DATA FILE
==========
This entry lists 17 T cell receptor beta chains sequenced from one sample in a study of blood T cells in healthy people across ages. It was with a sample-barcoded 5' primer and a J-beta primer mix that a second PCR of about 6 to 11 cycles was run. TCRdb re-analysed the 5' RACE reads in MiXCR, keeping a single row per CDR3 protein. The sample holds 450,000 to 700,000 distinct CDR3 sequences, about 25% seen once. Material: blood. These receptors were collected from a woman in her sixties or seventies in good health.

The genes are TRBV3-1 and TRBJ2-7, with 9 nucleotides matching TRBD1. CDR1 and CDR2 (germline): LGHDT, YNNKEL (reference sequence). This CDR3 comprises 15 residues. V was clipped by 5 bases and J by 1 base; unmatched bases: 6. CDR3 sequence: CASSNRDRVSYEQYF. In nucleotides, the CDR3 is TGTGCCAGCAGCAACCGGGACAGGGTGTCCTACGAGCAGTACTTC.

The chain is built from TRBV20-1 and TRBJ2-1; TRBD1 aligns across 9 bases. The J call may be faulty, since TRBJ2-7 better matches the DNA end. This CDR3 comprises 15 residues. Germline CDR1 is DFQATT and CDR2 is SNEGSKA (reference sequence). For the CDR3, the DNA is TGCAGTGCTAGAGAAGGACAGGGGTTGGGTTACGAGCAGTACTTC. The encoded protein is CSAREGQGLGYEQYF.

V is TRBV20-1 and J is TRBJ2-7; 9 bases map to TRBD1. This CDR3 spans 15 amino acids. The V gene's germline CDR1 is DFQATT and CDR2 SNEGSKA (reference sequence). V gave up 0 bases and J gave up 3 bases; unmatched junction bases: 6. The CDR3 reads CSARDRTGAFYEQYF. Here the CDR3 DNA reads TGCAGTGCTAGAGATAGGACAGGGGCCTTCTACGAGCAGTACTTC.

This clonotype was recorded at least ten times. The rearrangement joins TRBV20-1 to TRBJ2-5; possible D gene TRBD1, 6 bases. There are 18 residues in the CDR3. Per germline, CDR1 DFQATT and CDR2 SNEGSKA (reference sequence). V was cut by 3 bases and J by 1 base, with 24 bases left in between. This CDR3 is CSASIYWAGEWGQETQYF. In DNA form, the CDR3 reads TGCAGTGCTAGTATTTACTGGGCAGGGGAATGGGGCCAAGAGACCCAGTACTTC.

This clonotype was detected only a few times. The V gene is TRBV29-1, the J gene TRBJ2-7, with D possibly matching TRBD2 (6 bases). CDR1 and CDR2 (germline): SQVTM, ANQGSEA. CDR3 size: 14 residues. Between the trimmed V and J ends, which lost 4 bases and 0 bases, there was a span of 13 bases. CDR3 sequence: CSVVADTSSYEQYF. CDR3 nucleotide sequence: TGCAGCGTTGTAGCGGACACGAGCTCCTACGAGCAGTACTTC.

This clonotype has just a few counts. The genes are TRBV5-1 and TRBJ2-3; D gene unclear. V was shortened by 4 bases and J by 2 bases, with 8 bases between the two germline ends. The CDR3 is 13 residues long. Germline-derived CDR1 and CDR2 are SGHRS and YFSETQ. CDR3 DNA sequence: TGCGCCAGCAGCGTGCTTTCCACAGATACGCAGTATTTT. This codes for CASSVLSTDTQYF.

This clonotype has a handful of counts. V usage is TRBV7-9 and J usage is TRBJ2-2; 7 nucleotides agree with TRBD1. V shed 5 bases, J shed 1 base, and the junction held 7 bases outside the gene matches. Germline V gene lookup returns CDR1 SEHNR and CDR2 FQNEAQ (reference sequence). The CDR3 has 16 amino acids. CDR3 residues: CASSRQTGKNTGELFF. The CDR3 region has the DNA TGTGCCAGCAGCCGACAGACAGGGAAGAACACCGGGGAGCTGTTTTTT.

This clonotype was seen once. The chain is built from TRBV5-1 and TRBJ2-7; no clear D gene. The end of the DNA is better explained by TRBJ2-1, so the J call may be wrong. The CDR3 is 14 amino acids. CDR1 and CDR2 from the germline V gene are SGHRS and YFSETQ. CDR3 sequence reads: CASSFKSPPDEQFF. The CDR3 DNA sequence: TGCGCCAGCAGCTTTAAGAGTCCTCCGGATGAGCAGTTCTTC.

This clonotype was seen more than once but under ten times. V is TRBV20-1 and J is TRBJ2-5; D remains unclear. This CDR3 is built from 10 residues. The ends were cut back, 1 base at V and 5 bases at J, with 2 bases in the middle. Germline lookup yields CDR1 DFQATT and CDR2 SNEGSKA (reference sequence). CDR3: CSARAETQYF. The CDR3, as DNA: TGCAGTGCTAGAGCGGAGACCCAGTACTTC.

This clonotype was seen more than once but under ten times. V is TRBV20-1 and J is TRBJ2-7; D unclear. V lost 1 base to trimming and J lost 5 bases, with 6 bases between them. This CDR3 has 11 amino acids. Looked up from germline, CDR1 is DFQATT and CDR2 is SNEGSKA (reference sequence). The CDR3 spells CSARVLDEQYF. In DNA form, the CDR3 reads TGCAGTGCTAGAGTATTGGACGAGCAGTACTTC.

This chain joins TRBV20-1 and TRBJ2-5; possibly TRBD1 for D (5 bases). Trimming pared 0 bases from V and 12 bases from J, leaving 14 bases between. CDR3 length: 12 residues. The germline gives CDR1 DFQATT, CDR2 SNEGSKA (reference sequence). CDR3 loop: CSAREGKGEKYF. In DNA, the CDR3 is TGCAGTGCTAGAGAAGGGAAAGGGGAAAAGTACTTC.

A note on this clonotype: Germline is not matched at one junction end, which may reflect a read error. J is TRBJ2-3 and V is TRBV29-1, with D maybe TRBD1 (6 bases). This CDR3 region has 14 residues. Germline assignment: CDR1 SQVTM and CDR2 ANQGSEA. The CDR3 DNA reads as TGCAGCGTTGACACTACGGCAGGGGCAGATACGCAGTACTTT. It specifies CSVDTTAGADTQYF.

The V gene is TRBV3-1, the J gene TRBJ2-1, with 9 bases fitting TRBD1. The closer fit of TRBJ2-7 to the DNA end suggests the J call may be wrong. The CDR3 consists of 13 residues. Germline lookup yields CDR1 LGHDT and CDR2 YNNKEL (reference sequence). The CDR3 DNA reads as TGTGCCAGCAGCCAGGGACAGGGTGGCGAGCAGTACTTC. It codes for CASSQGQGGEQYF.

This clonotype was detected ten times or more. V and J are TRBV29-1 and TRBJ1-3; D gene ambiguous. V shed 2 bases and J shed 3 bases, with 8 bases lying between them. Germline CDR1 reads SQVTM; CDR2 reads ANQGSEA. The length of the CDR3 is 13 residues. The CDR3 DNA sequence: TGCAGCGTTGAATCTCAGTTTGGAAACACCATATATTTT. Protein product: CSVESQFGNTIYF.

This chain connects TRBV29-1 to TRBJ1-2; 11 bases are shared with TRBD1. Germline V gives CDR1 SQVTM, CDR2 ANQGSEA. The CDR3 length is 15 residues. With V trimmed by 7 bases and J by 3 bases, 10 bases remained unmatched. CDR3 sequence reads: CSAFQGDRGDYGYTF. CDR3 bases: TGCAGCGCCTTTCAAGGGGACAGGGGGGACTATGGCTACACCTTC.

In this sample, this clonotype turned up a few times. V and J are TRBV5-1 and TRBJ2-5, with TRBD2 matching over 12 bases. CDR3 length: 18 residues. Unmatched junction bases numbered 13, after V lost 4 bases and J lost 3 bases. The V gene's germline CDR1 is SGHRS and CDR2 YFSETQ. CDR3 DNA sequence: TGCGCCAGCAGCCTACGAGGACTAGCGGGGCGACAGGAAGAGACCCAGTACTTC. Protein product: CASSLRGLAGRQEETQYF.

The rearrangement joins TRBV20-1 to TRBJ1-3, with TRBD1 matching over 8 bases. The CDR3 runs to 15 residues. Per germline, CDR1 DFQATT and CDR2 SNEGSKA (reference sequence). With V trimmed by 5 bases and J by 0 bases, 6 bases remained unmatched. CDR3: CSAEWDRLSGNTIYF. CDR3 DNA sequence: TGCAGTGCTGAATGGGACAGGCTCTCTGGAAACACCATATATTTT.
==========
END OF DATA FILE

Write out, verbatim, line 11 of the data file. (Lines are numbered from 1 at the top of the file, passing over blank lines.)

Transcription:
This clonotype was seen more than once but under ten times. V is TRBV20-1 and J is TRBJ2-7; D unclear. V lost 1 base to trimming and J lost 5 bases, with 6 bases between them. This CDR3 has 11 amino acids. Looked up from germline, CDR1 is DFQATT and CDR2 is SNEGSKA (reference sequence). The CDR3 spells CSARVLDEQYF. In DNA form, the CDR3 reads TGCAGTGCTAGAGTATTGGACGAGCAGTACTTC.